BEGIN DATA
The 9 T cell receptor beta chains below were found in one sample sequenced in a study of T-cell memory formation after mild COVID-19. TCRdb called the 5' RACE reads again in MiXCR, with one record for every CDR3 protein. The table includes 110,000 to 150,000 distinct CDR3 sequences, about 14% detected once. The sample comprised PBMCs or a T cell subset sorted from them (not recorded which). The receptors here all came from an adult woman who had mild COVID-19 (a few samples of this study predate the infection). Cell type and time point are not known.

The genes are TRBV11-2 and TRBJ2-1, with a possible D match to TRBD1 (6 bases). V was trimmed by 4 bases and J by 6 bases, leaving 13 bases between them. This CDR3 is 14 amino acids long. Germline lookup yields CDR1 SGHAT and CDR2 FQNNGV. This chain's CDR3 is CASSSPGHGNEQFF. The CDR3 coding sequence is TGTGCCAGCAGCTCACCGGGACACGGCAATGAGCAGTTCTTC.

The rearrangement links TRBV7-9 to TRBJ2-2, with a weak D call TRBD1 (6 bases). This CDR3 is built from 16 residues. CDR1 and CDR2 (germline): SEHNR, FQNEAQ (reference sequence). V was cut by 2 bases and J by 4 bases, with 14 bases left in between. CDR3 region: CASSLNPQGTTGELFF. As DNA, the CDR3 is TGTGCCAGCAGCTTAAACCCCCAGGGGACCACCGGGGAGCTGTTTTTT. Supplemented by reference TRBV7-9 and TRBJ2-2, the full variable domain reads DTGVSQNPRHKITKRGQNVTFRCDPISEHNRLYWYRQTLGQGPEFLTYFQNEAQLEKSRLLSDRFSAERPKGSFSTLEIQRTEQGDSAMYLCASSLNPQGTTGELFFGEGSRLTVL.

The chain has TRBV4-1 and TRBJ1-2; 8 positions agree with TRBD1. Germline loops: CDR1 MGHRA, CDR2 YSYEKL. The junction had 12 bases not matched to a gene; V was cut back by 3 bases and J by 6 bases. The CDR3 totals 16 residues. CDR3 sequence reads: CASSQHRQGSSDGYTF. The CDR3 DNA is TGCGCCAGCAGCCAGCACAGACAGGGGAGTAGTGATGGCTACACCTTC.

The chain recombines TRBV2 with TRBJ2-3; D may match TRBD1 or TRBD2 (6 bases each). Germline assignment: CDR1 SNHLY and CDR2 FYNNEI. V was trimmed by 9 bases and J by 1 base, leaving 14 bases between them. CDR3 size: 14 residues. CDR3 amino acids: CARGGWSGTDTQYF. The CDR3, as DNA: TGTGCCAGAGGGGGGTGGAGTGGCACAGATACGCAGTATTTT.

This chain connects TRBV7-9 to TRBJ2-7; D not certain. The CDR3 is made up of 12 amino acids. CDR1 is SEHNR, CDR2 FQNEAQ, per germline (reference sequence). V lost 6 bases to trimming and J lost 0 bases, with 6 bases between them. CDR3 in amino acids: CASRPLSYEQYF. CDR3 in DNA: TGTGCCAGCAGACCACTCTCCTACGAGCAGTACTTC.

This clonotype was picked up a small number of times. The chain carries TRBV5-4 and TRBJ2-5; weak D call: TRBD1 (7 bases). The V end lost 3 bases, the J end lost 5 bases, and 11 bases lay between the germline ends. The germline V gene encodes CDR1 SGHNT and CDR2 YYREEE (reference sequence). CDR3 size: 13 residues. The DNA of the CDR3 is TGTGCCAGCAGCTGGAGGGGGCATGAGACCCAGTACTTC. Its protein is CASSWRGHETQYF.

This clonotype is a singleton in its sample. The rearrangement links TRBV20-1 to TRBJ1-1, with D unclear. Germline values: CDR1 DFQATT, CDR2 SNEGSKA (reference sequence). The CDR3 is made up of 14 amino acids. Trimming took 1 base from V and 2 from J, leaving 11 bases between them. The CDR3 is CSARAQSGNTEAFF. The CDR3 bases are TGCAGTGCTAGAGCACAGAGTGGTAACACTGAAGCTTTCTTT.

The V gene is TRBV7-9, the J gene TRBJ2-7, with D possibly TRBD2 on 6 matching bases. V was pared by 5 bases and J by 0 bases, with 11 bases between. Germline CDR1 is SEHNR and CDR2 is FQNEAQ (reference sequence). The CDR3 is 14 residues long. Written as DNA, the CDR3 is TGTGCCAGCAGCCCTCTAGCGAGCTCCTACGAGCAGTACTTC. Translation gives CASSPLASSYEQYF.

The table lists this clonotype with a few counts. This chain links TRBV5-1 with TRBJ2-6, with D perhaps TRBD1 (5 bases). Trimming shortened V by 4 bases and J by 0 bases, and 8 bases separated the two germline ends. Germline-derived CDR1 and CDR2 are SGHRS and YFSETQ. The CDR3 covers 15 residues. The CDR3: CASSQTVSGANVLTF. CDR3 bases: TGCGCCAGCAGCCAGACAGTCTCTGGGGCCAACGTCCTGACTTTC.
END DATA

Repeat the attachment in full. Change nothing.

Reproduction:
The 9 T cell receptor beta chains below were found in one sample sequenced in a study of T-cell memory formation after mild COVID-19. TCRdb called the 5' RACE reads again in MiXCR, with one record for every CDR3 protein. The table includes 110,000 to 150,000 distinct CDR3 sequences, about 14% detected once. The sample comprised PBMCs or a T cell subset sorted from them (not recorded which). The receptors here all came from an adult woman who had mild COVID-19 (a few samples of this study predate the infection). Cell type and time point are not known.

The genes are TRBV11-2 and TRBJ2-1, with a possible D match to TRBD1 (6 bases). V was trimmed by 4 bases and J by 6 bases, leaving 13 bases between them. This CDR3 is 14 amino acids long. Germline lookup yields CDR1 SGHAT and CDR2 FQNNGV. This chain's CDR3 is CASSSPGHGNEQFF. The CDR3 coding sequence is TGTGCCAGCAGCTCACCGGGACACGGCAATGAGCAGTTCTTC.

The rearrangement links TRBV7-9 to TRBJ2-2, with a weak D call TRBD1 (6 bases). This CDR3 is built from 16 residues. CDR1 and CDR2 (germline): SEHNR, FQNEAQ (reference sequence). V was cut by 2 bases and J by 4 bases, with 14 bases left in between. CDR3 region: CASSLNPQGTTGELFF. As DNA, the CDR3 is TGTGCCAGCAGCTTAAACCCCCAGGGGACCACCGGGGAGCTGTTTTTT. Supplemented by reference TRBV7-9 and TRBJ2-2, the full variable domain reads DTGVSQNPRHKITKRGQNVTFRCDPISEHNRLYWYRQTLGQGPEFLTYFQNEAQLEKSRLLSDRFSAERPKGSFSTLEIQRTEQGDSAMYLCASSLNPQGTTGELFFGEGSRLTVL.

The chain has TRBV4-1 and TRBJ1-2; 8 positions agree with TRBD1. Germline loops: CDR1 MGHRA, CDR2 YSYEKL. The junction had 12 bases not matched to a gene; V was cut back by 3 bases and J by 6 bases. The CDR3 totals 16 residues. CDR3 sequence reads: CASSQHRQGSSDGYTF. The CDR3 DNA is TGCGCCAGCAGCCAGCACAGACAGGGGAGTAGTGATGGCTACACCTTC.

The chain recombines TRBV2 with TRBJ2-3; D may match TRBD1 or TRBD2 (6 bases each). Germline assignment: CDR1 SNHLY and CDR2 FYNNEI. V was trimmed by 9 bases and J by 1 base, leaving 14 bases between them. CDR3 size: 14 residues. CDR3 amino acids: CARGGWSGTDTQYF. The CDR3, as DNA: TGTGCCAGAGGGGGGTGGAGTGGCACAGATACGCAGTATTTT.

This chain connects TRBV7-9 to TRBJ2-7; D not certain. The CDR3 is made up of 12 amino acids. CDR1 is SEHNR, CDR2 FQNEAQ, per germline (reference sequence). V lost 6 bases to trimming and J lost 0 bases, with 6 bases between them. CDR3 in amino acids: CASRPLSYEQYF. CDR3 in DNA: TGTGCCAGCAGACCACTCTCCTACGAGCAGTACTTC.

This clonotype was picked up a small number of times. The chain carries TRBV5-4 and TRBJ2-5; weak D call: TRBD1 (7 bases). The V end lost 3 bases, the J end lost 5 bases, and 11 bases lay between the germline ends. The germline V gene encodes CDR1 SGHNT and CDR2 YYREEE (reference sequence). CDR3 size: 13 residues. The DNA of the CDR3 is TGTGCCAGCAGCTGGAGGGGGCATGAGACCCAGTACTTC. Its protein is CASSWRGHETQYF.

This clonotype is a singleton in its sample. The rearrangement links TRBV20-1 to TRBJ1-1, with D unclear. Germline values: CDR1 DFQATT, CDR2 SNEGSKA (reference sequence). The CDR3 is made up of 14 amino acids. Trimming took 1 base from V and 2 from J, leaving 11 bases between them. The CDR3 is CSARAQSGNTEAFF. The CDR3 bases are TGCAGTGCTAGAGCACAGAGTGGTAACACTGAAGCTTTCTTT.

The V gene is TRBV7-9, the J gene TRBJ2-7, with D possibly TRBD2 on 6 matching bases. V was pared by 5 bases and J by 0 bases, with 11 bases between. Germline CDR1 is SEHNR and CDR2 is FQNEAQ (reference sequence). The CDR3 is 14 residues long. Written as DNA, the CDR3 is TGTGCCAGCAGCCCTCTAGCGAGCTCCTACGAGCAGTACTTC. Translation gives CASSPLASSYEQYF.

The table lists this clonotype with a few counts. This chain links TRBV5-1 with TRBJ2-6, with D perhaps TRBD1 (5 bases). Trimming shortened V by 4 bases and J by 0 bases, and 8 bases separated the two germline ends. Germline-derived CDR1 and CDR2 are SGHRS and YFSETQ. The CDR3 covers 15 residues. The CDR3: CASSQTVSGANVLTF. CDR3 bases: TGCGCCAGCAGCCAGACAGTCTCTGGGGCCAACGTCCTGACTTTC.